March 19, 2013

Movie Review: Oz, the Great and Powerful

Considering how bright, colorful, and broad the Oz universe is, I find it surprising that we have not had more attempts to create films in its playground. I cannot say that I have done a lot of research, but since the 1939 classic feature was released there have been but three features that use L. Frank Baum's books as a basis, The Wiz, Return to Oz, and Oz, the Great and Powerful. I know there has been at least one televised take with the mini-series Tin Man. I guess all I am really getting at here is that this is a great playground with plenty of room for ideas and interpretations to play in and I wish this new movie was just a bit better.

When I first learned of the project, I must admit to being rather intrigued. Sam Raimi is a very good visual director, he has a unique style that manages to shine through in just about any project, be it his humble splatter beginnings with movies like The Evil Dead, or the big budget excess of his Spider-Man trilogy, regardless of the overall quality of the films as a whole. It is interesting to see his style translate to this material. The cast was also an interesting collection with the likes of James Franco and Mila Kunis leading the way. Of course, I also feared that this could go the way of Tim Burton's Alice in Wonderland. Well, at least neither one attempted a straight remake of the prior films.

Oz, the Great and Powerful is a prequel to the 1939 film, but not quite. While, the movie sets out to tell the tale of how the Wizard of Oz became the Wizard of Oz, it cannot make any direct use or reference to many of the elements of the earlier film. You see, the older film was made by MGM and is currently controlled by Warner Brothers and you have to believe they were ready to jump all over Disney with a cease and desist should anything synch up too closely. Disney even had to come up with a new shade of green for the Emerald City.

The movie begins in 1905 in Kansas, a traveling circus is putting on a show. One of the acts is Oz (Franco), a charlatan magician who uses his charms to meet women and add to his pockets. Although it seems pickings are slim and he is about to be caught by the circus strongman. Oz hops into a conveniently located hot air balloon and escapes a sure beating. However, he gets caught in a tornado and is whisked away to the magical land of Oz.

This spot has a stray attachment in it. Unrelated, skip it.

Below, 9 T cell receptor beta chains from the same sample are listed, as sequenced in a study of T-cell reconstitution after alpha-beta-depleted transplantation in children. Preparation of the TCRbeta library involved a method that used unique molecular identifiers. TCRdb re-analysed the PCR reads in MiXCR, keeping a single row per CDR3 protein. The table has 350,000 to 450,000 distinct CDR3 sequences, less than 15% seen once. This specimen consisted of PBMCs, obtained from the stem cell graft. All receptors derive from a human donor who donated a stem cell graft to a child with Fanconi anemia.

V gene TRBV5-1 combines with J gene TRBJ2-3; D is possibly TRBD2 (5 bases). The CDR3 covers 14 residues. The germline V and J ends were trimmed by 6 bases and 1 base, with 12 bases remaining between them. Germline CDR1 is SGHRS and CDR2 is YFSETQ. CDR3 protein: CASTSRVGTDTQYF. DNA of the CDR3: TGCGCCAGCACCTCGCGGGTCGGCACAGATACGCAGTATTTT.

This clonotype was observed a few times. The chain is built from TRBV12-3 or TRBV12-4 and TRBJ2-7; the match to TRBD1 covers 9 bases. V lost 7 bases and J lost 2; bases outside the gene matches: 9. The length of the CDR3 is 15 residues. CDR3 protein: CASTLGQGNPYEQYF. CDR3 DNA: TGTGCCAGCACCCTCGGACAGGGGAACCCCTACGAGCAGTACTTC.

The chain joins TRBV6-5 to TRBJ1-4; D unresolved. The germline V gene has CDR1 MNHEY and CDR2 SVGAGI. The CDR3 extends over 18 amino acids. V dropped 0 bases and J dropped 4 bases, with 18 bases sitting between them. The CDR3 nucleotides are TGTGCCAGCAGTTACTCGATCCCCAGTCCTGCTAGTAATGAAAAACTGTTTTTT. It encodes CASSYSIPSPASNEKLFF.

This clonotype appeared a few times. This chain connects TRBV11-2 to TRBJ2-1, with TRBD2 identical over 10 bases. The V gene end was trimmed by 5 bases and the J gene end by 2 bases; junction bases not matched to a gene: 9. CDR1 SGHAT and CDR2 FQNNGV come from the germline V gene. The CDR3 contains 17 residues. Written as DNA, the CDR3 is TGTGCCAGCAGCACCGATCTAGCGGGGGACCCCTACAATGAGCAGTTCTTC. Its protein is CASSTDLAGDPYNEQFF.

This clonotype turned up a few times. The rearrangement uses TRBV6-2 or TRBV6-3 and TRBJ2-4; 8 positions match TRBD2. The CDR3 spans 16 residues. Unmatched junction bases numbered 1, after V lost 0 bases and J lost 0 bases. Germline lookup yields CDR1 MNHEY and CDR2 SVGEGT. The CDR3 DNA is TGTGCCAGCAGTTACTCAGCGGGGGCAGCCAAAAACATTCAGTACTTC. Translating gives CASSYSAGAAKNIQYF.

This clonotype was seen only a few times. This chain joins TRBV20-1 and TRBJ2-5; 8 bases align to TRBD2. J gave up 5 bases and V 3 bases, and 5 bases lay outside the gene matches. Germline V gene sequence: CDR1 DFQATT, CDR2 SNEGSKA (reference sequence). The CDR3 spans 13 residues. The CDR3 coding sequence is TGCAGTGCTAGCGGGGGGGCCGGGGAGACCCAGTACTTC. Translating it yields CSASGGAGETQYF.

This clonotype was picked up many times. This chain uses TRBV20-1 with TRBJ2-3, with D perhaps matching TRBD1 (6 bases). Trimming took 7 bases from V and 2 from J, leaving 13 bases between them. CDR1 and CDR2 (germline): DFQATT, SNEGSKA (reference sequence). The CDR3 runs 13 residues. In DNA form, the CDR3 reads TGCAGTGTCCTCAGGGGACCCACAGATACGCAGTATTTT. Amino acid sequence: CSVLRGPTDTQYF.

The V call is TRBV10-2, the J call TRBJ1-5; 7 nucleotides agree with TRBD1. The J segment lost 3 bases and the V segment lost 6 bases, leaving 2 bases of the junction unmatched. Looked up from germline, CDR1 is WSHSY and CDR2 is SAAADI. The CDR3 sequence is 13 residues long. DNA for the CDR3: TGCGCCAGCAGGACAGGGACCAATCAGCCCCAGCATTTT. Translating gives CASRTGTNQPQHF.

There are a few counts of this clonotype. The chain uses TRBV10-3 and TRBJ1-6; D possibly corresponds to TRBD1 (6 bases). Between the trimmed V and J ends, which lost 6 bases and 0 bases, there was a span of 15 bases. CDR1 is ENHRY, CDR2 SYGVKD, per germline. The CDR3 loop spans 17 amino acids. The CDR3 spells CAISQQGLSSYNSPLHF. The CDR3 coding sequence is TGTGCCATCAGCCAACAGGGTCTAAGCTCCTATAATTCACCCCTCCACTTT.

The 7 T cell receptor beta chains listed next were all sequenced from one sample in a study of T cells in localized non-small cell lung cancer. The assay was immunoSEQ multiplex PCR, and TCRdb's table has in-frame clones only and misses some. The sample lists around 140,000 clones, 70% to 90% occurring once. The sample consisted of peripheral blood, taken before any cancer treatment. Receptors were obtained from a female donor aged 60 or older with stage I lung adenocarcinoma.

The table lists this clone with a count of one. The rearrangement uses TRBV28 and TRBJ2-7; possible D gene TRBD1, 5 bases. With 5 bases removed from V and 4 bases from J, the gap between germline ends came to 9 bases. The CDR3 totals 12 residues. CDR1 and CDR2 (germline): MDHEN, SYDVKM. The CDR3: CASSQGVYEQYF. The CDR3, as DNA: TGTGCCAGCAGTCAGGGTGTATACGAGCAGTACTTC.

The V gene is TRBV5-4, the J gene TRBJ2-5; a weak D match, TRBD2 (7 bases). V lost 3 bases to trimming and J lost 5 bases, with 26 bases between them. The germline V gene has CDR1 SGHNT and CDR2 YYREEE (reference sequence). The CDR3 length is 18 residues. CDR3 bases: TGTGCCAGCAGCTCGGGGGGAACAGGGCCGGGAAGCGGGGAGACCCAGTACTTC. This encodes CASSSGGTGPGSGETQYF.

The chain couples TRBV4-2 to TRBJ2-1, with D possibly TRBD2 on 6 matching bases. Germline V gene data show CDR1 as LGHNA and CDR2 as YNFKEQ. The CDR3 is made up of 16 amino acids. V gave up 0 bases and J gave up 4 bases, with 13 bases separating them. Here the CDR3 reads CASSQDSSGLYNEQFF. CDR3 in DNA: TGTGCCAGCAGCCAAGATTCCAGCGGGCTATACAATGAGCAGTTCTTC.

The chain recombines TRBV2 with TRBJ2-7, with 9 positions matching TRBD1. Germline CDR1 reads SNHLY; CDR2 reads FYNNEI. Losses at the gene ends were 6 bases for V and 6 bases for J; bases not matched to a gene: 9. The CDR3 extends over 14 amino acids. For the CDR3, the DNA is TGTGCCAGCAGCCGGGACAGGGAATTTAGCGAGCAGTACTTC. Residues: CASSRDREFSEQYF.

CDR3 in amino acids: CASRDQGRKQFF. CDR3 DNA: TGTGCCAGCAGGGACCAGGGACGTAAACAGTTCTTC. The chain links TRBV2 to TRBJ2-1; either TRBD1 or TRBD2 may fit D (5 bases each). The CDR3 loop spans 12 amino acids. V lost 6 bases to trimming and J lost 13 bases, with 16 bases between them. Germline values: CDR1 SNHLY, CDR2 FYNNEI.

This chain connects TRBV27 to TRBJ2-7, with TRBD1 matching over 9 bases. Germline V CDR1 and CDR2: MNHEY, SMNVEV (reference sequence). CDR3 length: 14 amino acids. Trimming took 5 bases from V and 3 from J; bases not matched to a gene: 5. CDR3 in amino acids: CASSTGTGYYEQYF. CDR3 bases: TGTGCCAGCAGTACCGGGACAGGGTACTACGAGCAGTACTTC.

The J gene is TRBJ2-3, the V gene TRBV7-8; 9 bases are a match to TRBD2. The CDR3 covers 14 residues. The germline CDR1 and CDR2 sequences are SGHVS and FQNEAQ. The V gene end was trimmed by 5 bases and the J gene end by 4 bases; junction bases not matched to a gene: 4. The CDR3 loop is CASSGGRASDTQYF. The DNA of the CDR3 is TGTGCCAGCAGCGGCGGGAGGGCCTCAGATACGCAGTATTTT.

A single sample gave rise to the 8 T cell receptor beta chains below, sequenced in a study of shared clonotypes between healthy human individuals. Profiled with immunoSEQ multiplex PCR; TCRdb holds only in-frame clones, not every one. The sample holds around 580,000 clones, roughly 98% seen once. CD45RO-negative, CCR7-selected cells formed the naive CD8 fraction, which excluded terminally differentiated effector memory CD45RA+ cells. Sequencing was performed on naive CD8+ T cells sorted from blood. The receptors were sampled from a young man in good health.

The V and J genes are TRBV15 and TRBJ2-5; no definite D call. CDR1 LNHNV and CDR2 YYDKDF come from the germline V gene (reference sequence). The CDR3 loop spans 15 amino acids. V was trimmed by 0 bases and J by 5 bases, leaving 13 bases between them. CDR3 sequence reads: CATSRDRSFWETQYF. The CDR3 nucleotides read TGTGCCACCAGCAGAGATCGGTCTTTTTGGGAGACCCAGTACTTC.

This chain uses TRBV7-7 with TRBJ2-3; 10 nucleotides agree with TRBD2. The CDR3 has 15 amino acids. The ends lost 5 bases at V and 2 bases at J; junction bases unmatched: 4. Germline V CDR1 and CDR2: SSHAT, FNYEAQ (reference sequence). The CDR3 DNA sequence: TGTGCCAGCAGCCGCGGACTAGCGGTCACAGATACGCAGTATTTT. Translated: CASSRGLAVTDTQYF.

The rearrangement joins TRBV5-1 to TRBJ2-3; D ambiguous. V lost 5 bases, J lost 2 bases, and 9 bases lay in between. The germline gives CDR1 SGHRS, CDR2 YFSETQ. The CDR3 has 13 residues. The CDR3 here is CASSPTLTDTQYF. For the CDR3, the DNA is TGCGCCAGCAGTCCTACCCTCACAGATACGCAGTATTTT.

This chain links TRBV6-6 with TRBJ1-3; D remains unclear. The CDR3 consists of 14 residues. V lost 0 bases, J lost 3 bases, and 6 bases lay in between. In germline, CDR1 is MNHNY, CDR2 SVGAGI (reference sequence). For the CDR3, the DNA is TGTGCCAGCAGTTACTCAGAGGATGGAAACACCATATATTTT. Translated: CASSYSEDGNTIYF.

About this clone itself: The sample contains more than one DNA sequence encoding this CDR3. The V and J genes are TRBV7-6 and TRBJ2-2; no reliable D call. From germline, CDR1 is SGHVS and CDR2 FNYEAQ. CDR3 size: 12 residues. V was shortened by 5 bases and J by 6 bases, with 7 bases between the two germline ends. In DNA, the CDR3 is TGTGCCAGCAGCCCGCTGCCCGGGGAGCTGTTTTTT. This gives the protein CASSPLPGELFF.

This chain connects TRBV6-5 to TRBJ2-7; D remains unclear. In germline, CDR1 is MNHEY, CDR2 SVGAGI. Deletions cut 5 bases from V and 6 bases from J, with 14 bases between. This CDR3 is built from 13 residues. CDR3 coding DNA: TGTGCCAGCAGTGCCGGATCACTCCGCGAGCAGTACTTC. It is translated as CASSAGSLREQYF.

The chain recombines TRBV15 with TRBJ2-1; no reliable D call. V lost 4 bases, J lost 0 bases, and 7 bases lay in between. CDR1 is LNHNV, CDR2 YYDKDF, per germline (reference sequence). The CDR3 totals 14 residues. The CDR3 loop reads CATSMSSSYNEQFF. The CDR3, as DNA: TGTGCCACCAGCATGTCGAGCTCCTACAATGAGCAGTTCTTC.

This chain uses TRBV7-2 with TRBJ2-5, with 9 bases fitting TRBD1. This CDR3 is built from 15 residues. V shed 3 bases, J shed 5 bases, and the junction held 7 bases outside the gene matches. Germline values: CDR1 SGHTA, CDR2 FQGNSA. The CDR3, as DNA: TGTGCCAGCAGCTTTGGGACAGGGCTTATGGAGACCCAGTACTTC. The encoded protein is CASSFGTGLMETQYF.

The story is pretty straightforward. Oz is believed to have been sent to, well, Oz to set everything right. Apparently the witch resident witches do not really get along and Oz is going to set them right, stopping the flying baboons and other nastiness around.

I don't know, the movie ever really grabbed me on a narrative level. The characters never seem to e all that well developed and suffer from never having the logical conversation when it needs to be had. Of course, certain things had to be done in certain ways to fit the stories that come after. Still, there is something about this that just doesn't feel right.

Part of the problem with the movie is the acting. I like James Franco, but is miscast here, his look and acting is too modern and just does not fit. He has an aloofness about him, like he really doesn't want to be there, but not really. He just doesn't come across as the Oz I envision. There is a similar issue with Mila Kunis, who plays Theodora. Like Franco, she has a modern look and style that doesn't fit. It doesn't help that the witch is not written all that well and the character shifts way too fast.

The movie also feels rather confined. Considering the effects at the filmmakers disposal this movie should have been opened up a bit more. It feels rather tight and small, it would have been nice of the movie had taken advantage of the possibilities.

With all that said, I do like the little touches that Raimi brought to the table. The opening being shot on black and white and being presented in the old Academy ratio of ~1.33:1 before opening up to a widescreen ratio and going bright color (I would have loved to see this in the old Technicolor process) when arriving in Oz. I also liked Raimi's use of point of view, quick zooms, and chasing shots used during the tornado sequence and throughout many of the action oriented sequences.

This is certainly better than Alice in Wonderland, but it still feels like a missed opportunity. It has sporadic moments that were enjoyable and I did not outright hate the movie, but it is frustrating seeing where improvements could have been made. I guess it is worth checking out, so long as you keep expectations in check.

Mildly Recommended.

Related Posts with Thumbnails


Post a Comment